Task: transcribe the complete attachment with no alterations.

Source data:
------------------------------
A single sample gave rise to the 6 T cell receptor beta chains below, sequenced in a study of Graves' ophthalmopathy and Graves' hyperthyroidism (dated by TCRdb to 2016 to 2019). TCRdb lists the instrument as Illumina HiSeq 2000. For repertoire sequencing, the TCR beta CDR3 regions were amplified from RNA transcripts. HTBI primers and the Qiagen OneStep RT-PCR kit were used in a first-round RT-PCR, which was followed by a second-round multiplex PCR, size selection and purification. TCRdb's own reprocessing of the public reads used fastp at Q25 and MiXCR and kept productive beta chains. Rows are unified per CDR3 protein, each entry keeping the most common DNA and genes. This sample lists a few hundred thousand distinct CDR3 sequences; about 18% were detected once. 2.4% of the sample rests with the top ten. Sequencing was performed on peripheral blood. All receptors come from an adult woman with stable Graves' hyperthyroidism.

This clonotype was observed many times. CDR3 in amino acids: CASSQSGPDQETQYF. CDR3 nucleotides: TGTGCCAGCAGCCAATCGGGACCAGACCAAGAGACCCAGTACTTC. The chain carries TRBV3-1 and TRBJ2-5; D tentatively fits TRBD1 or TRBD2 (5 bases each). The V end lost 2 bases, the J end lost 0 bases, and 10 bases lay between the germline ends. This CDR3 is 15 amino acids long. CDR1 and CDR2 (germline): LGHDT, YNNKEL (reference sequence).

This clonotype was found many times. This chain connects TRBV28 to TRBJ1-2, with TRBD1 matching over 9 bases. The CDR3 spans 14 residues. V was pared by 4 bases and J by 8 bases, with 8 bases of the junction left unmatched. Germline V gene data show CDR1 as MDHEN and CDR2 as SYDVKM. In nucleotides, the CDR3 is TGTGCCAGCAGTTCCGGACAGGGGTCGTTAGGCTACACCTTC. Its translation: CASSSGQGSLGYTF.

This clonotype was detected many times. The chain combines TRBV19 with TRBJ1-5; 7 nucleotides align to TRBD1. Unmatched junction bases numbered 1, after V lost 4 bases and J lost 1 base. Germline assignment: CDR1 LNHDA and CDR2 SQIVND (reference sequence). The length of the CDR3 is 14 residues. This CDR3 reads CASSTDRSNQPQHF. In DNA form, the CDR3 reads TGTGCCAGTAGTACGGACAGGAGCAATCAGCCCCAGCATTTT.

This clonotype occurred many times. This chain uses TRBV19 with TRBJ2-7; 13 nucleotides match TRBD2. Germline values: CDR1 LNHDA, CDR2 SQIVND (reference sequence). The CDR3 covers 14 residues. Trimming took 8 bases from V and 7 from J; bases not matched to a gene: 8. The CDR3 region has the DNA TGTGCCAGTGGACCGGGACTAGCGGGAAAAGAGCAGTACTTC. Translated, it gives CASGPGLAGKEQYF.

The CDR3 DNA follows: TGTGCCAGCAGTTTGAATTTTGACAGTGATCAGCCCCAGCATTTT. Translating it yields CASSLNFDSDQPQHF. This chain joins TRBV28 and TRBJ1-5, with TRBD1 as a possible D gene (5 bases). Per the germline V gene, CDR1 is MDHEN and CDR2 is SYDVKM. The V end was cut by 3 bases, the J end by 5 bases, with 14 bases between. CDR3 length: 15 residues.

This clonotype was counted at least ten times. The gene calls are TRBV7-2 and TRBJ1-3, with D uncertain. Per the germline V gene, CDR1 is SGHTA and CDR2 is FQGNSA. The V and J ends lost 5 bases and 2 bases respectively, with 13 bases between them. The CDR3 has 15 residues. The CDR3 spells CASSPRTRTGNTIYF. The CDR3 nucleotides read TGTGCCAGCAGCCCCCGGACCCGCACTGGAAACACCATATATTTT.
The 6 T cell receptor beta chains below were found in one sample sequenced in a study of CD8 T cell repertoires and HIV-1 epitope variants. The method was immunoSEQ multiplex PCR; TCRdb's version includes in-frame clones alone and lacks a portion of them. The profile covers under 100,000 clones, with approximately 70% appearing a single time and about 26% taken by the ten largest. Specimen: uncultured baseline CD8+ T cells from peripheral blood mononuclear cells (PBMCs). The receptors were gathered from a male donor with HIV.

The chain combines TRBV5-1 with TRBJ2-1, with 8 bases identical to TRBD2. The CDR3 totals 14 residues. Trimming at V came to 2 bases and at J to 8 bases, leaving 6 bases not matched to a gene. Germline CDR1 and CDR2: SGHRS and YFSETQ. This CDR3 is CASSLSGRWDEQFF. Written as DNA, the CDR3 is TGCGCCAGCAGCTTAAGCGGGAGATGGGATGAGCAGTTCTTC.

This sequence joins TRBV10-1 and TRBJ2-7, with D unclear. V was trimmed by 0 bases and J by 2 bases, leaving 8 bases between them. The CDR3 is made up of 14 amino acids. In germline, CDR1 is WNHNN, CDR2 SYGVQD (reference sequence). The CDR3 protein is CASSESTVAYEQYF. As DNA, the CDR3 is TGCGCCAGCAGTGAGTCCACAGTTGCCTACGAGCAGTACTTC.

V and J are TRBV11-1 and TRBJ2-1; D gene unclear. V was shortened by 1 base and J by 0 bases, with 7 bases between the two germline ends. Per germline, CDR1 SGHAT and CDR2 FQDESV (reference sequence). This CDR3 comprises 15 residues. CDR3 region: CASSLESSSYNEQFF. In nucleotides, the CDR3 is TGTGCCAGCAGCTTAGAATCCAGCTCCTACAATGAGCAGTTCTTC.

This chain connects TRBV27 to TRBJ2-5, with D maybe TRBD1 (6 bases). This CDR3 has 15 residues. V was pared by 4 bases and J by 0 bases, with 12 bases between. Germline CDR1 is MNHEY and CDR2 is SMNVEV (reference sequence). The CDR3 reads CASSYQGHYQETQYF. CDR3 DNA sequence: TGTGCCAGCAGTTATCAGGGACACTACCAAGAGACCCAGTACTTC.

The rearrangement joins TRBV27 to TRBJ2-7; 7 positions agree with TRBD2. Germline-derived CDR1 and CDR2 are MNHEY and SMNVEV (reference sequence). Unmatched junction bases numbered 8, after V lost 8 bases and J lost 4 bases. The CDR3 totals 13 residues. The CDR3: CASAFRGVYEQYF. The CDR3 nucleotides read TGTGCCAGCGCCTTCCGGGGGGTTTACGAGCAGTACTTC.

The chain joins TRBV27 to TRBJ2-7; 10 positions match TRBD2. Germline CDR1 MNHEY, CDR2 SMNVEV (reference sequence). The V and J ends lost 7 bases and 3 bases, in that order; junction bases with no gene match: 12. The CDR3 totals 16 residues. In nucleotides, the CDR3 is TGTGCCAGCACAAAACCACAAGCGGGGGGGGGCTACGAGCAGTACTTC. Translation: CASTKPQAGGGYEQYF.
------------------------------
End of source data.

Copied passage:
A single sample gave rise to the 6 T cell receptor beta chains below, sequenced in a study of Graves' ophthalmopathy and Graves' hyperthyroidism (dated by TCRdb to 2016 to 2019). TCRdb lists the instrument as Illumina HiSeq 2000. For repertoire sequencing, the TCR beta CDR3 regions were amplified from RNA transcripts. HTBI primers and the Qiagen OneStep RT-PCR kit were used in a first-round RT-PCR, which was followed by a second-round multiplex PCR, size selection and purification. TCRdb's own reprocessing of the public reads used fastp at Q25 and MiXCR and kept productive beta chains. Rows are unified per CDR3 protein, each entry keeping the most common DNA and genes. This sample lists a few hundred thousand distinct CDR3 sequences; about 18% were detected once. 2.4% of the sample rests with the top ten. Sequencing was performed on peripheral blood. All receptors come from an adult woman with stable Graves' hyperthyroidism.

This clonotype was observed many times. CDR3 in amino acids: CASSQSGPDQETQYF. CDR3 nucleotides: TGTGCCAGCAGCCAATCGGGACCAGACCAAGAGACCCAGTACTTC. The chain carries TRBV3-1 and TRBJ2-5; D tentatively fits TRBD1 or TRBD2 (5 bases each). The V end lost 2 bases, the J end lost 0 bases, and 10 bases lay between the germline ends. This CDR3 is 15 amino acids long. CDR1 and CDR2 (germline): LGHDT, YNNKEL (reference sequence).

This clonotype was found many times. This chain connects TRBV28 to TRBJ1-2, with TRBD1 matching over 9 bases. The CDR3 spans 14 residues. V was pared by 4 bases and J by 8 bases, with 8 bases of the junction left unmatched. Germline V gene data show CDR1 as MDHEN and CDR2 as SYDVKM. In nucleotides, the CDR3 is TGTGCCAGCAGTTCCGGACAGGGGTCGTTAGGCTACACCTTC. Its translation: CASSSGQGSLGYTF.

This clonotype was detected many times. The chain combines TRBV19 with TRBJ1-5; 7 nucleotides align to TRBD1. Unmatched junction bases numbered 1, after V lost 4 bases and J lost 1 base. Germline assignment: CDR1 LNHDA and CDR2 SQIVND (reference sequence). The length of the CDR3 is 14 residues. This CDR3 reads CASSTDRSNQPQHF. In DNA form, the CDR3 reads TGTGCCAGTAGTACGGACAGGAGCAATCAGCCCCAGCATTTT.

This clonotype occurred many times. This chain uses TRBV19 with TRBJ2-7; 13 nucleotides match TRBD2. Germline values: CDR1 LNHDA, CDR2 SQIVND (reference sequence). The CDR3 covers 14 residues. Trimming took 8 bases from V and 7 from J; bases not matched to a gene: 8. The CDR3 region has the DNA TGTGCCAGTGGACCGGGACTAGCGGGAAAAGAGCAGTACTTC. Translated, it gives CASGPGLAGKEQYF.

The CDR3 DNA follows: TGTGCCAGCAGTTTGAATTTTGACAGTGATCAGCCCCAGCATTTT. Translating it yields CASSLNFDSDQPQHF. This chain joins TRBV28 and TRBJ1-5, with TRBD1 as a possible D gene (5 bases). Per the germline V gene, CDR1 is MDHEN and CDR2 is SYDVKM. The V end was cut by 3 bases, the J end by 5 bases, with 14 bases between. CDR3 length: 15 residues.

This clonotype was counted at least ten times. The gene calls are TRBV7-2 and TRBJ1-3, with D uncertain. Per the germline V gene, CDR1 is SGHTA and CDR2 is FQGNSA. The V and J ends lost 5 bases and 2 bases respectively, with 13 bases between them. The CDR3 has 15 residues. The CDR3 spells CASSPRTRTGNTIYF. The CDR3 nucleotides read TGTGCCAGCAGCCCCCGGACCCGCACTGGAAACACCATATATTTT.
The 6 T cell receptor beta chains below were found in one sample sequenced in a study of CD8 T cell repertoires and HIV-1 epitope variants. The method was immunoSEQ multiplex PCR; TCRdb's version includes in-frame clones alone and lacks a portion of them. The profile covers under 100,000 clones, with approximately 70% appearing a single time and about 26% taken by the ten largest. Specimen: uncultured baseline CD8+ T cells from peripheral blood mononuclear cells (PBMCs). The receptors were gathered from a male donor with HIV.

The chain combines TRBV5-1 with TRBJ2-1, with 8 bases identical to TRBD2. The CDR3 totals 14 residues. Trimming at V came to 2 bases and at J to 8 bases, leaving 6 bases not matched to a gene. Germline CDR1 and CDR2: SGHRS and YFSETQ. This CDR3 is CASSLSGRWDEQFF. Written as DNA, the CDR3 is TGCGCCAGCAGCTTAAGCGGGAGATGGGATGAGCAGTTCTTC.

This sequence joins TRBV10-1 and TRBJ2-7, with D unclear. V was trimmed by 0 bases and J by 2 bases, leaving 8 bases between them. The CDR3 is made up of 14 amino acids. In germline, CDR1 is WNHNN, CDR2 SYGVQD (reference sequence). The CDR3 protein is CASSESTVAYEQYF. As DNA, the CDR3 is TGCGCCAGCAGTGAGTCCACAGTTGCCTACGAGCAGTACTTC.

V and J are TRBV11-1 and TRBJ2-1; D gene unclear. V was shortened by 1 base and J by 0 bases, with 7 bases between the two germline ends. Per germline, CDR1 SGHAT and CDR2 FQDESV (reference sequence). This CDR3 comprises 15 residues. CDR3 region: CASSLESSSYNEQFF. In nucleotides, the CDR3 is TGTGCCAGCAGCTTAGAATCCAGCTCCTACAATGAGCAGTTCTTC.

This chain connects TRBV27 to TRBJ2-5, with D maybe TRBD1 (6 bases). This CDR3 has 15 residues. V was pared by 4 bases and J by 0 bases, with 12 bases between. Germline CDR1 is MNHEY and CDR2 is SMNVEV (reference sequence). The CDR3 reads CASSYQGHYQETQYF. CDR3 DNA sequence: TGTGCCAGCAGTTATCAGGGACACTACCAAGAGACCCAGTACTTC.

The rearrangement joins TRBV27 to TRBJ2-7; 7 positions agree with TRBD2. Germline-derived CDR1 and CDR2 are MNHEY and SMNVEV (reference sequence). Unmatched junction bases numbered 8, after V lost 8 bases and J lost 4 bases. The CDR3 totals 13 residues. The CDR3: CASAFRGVYEQYF. The CDR3 nucleotides read TGTGCCAGCGCCTTCCGGGGGGTTTACGAGCAGTACTTC.

The chain joins TRBV27 to TRBJ2-7; 10 positions match TRBD2. Germline CDR1 MNHEY, CDR2 SMNVEV (reference sequence). The V and J ends lost 7 bases and 3 bases, in that order; junction bases with no gene match: 12. The CDR3 totals 16 residues. In nucleotides, the CDR3 is TGTGCCAGCACAAAACCACAAGCGGGGGGGGGCTACGAGCAGTACTTC. Translation: CASTKPQAGGGYEQYF.